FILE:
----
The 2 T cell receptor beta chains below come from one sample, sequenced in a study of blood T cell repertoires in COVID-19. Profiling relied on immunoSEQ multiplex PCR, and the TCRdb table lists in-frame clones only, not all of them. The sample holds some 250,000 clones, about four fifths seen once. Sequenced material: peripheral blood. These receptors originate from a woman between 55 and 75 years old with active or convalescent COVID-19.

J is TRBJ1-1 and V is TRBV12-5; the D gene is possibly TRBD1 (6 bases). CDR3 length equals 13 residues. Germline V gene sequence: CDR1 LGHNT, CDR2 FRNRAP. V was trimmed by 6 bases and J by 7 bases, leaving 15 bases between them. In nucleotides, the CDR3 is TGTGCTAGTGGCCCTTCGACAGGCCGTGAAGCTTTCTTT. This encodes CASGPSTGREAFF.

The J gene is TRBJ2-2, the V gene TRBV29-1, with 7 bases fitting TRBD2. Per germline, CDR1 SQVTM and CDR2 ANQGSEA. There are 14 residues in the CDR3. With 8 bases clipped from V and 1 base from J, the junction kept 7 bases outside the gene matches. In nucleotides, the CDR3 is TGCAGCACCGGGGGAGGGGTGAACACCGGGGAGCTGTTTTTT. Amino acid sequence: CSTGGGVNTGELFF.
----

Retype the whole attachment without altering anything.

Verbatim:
The 2 T cell receptor beta chains below come from one sample, sequenced in a study of blood T cell repertoires in COVID-19. Profiling relied on immunoSEQ multiplex PCR, and the TCRdb table lists in-frame clones only, not all of them. The sample holds some 250,000 clones, about four fifths seen once. Sequenced material: peripheral blood. These receptors originate from a woman between 55 and 75 years old with active or convalescent COVID-19.

J is TRBJ1-1 and V is TRBV12-5; the D gene is possibly TRBD1 (6 bases). CDR3 length equals 13 residues. Germline V gene sequence: CDR1 LGHNT, CDR2 FRNRAP. V was trimmed by 6 bases and J by 7 bases, leaving 15 bases between them. In nucleotides, the CDR3 is TGTGCTAGTGGCCCTTCGACAGGCCGTGAAGCTTTCTTT. This encodes CASGPSTGREAFF.

The J gene is TRBJ2-2, the V gene TRBV29-1, with 7 bases fitting TRBD2. Per germline, CDR1 SQVTM and CDR2 ANQGSEA. There are 14 residues in the CDR3. With 8 bases clipped from V and 1 base from J, the junction kept 7 bases outside the gene matches. In nucleotides, the CDR3 is TGCAGCACCGGGGGAGGGGTGAACACCGGGGAGCTGTTTTTT. Amino acid sequence: CSTGGGVNTGELFF.